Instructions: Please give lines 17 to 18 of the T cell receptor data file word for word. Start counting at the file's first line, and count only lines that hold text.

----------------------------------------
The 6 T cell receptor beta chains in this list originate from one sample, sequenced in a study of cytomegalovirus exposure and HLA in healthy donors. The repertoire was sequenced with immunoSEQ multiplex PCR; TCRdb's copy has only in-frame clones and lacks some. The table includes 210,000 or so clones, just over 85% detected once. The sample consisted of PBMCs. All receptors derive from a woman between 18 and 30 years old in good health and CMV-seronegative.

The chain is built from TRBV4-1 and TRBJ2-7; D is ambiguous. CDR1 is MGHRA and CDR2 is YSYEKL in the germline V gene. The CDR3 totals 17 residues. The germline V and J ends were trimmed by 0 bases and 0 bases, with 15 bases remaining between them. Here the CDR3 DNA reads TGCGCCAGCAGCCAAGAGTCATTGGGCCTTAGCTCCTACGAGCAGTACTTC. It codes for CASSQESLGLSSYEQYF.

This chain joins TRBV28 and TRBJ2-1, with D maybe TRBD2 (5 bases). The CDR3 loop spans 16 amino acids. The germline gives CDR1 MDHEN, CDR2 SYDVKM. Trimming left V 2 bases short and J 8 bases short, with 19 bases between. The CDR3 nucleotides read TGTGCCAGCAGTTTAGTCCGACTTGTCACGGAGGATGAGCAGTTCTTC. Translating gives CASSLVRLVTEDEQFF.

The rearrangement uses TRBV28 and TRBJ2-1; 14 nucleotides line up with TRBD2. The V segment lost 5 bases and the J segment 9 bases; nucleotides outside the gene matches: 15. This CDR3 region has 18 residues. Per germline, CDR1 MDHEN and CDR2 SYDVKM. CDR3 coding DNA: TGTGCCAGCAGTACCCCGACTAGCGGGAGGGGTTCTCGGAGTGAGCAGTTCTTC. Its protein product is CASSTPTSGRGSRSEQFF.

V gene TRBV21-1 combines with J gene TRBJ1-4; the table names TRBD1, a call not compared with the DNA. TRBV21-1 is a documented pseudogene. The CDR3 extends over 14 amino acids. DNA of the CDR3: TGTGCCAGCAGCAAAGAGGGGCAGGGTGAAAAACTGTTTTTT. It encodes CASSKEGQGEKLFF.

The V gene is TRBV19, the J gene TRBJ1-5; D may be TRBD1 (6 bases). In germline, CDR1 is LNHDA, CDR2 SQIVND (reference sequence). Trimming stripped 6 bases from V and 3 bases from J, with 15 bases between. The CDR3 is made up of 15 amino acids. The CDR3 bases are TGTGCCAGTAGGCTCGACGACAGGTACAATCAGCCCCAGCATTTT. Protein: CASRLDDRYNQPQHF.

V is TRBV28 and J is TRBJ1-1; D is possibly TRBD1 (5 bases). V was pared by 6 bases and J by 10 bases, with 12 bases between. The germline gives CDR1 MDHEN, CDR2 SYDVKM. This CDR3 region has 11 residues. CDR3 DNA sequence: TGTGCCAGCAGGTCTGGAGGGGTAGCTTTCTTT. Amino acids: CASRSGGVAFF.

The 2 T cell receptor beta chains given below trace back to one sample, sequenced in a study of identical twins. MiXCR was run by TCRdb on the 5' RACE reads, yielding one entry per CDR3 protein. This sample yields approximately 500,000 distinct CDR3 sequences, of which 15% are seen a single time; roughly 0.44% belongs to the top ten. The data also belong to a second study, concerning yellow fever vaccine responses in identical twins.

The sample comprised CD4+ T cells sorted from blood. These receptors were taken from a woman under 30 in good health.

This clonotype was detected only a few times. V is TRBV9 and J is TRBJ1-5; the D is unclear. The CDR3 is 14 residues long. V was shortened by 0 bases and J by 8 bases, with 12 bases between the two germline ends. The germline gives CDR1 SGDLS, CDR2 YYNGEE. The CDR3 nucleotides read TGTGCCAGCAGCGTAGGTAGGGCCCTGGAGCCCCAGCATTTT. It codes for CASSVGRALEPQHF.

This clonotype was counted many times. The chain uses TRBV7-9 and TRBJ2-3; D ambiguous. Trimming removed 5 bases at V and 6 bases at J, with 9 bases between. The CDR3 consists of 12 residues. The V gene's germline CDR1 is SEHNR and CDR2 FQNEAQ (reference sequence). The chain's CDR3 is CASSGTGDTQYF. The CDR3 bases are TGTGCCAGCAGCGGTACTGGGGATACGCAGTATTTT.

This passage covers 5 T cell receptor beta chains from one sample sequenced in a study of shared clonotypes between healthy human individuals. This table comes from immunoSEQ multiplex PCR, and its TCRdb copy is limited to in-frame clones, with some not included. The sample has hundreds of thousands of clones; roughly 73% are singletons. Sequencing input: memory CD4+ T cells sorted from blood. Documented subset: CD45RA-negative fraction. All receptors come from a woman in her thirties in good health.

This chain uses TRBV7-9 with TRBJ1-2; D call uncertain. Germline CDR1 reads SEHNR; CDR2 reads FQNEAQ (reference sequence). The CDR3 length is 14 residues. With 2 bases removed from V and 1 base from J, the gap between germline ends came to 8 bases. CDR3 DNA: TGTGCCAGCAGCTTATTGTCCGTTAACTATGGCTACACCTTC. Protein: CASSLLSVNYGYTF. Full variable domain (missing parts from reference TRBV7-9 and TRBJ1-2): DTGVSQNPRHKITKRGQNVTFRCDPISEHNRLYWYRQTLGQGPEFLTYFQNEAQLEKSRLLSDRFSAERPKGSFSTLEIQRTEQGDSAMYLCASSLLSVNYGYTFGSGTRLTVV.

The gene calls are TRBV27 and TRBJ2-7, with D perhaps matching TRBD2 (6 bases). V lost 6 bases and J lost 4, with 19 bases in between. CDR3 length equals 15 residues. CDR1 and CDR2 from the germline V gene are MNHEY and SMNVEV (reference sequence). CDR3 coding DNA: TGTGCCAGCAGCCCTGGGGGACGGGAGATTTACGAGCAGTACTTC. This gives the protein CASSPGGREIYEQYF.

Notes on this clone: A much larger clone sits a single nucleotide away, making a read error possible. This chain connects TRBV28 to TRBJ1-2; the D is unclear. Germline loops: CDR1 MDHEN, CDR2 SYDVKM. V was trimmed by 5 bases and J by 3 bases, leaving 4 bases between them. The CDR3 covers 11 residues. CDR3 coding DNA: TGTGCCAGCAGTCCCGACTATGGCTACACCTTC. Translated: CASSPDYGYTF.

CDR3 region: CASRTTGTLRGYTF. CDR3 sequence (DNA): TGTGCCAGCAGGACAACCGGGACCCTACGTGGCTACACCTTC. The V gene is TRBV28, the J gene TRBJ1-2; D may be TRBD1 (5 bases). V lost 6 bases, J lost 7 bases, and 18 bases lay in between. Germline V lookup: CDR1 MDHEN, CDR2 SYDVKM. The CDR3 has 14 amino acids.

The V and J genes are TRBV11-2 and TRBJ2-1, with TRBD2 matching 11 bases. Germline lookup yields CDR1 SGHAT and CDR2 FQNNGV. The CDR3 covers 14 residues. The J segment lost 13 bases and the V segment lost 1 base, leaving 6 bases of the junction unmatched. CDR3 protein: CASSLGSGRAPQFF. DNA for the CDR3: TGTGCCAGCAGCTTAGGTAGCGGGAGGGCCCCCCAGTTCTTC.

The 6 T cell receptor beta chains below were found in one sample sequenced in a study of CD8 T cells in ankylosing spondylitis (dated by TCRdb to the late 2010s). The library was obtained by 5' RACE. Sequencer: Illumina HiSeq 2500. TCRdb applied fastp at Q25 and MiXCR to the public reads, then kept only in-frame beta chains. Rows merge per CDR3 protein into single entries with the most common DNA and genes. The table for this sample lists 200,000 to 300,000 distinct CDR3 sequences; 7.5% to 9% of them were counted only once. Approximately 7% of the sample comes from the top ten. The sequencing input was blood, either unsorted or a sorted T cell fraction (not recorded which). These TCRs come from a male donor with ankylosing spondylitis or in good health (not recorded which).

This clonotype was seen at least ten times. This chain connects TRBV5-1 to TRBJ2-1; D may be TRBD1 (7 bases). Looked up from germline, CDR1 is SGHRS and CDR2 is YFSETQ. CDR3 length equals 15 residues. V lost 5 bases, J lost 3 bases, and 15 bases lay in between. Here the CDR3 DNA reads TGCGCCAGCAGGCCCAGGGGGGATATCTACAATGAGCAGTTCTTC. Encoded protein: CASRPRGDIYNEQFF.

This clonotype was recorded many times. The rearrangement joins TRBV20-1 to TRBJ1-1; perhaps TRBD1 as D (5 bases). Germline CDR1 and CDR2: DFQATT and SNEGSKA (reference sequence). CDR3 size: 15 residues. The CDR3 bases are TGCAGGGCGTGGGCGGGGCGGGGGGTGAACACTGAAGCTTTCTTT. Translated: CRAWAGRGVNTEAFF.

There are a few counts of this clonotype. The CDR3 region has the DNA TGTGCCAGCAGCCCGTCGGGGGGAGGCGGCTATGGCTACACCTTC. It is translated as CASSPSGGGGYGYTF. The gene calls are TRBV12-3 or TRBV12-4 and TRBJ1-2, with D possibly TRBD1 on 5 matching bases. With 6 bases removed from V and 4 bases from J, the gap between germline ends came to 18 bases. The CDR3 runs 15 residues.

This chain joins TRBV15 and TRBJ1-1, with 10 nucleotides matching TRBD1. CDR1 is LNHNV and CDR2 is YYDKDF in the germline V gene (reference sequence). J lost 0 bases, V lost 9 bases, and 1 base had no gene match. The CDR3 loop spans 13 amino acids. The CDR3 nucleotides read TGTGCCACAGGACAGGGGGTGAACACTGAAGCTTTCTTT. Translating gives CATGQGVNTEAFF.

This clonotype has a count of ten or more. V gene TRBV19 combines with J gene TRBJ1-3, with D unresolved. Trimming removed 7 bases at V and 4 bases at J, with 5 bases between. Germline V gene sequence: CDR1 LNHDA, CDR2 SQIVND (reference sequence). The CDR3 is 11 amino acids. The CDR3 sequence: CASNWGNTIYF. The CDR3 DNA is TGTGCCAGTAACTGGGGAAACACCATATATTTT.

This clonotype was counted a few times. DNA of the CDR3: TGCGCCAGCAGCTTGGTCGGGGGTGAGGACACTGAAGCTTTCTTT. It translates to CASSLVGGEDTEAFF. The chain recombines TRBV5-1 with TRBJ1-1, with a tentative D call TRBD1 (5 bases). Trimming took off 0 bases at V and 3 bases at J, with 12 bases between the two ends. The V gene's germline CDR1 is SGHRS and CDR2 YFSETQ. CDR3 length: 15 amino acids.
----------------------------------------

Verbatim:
The V and J genes are TRBV11-2 and TRBJ2-1, with TRBD2 matching 11 bases. Germline lookup yields CDR1 SGHAT and CDR2 FQNNGV. The CDR3 covers 14 residues. The J segment lost 13 bases and the V segment lost 1 base, leaving 6 bases of the junction unmatched. CDR3 protein: CASSLGSGRAPQFF. DNA for the CDR3: TGTGCCAGCAGCTTAGGTAGCGGGAGGGCCCCCCAGTTCTTC.

The 6 T cell receptor beta chains below were found in one sample sequenced in a study of CD8 T cells in ankylosing spondylitis (dated by TCRdb to the late 2010s). The library was obtained by 5' RACE. Sequencer: Illumina HiSeq 2500. TCRdb applied fastp at Q25 and MiXCR to the public reads, then kept only in-frame beta chains. Rows merge per CDR3 protein into single entries with the most common DNA and genes. The table for this sample lists 200,000 to 300,000 distinct CDR3 sequences; 7.5% to 9% of them were counted only once. Approximately 7% of the sample comes from the top ten. The sequencing input was blood, either unsorted or a sorted T cell fraction (not recorded which). These TCRs come from a male donor with ankylosing spondylitis or in good health (not recorded which).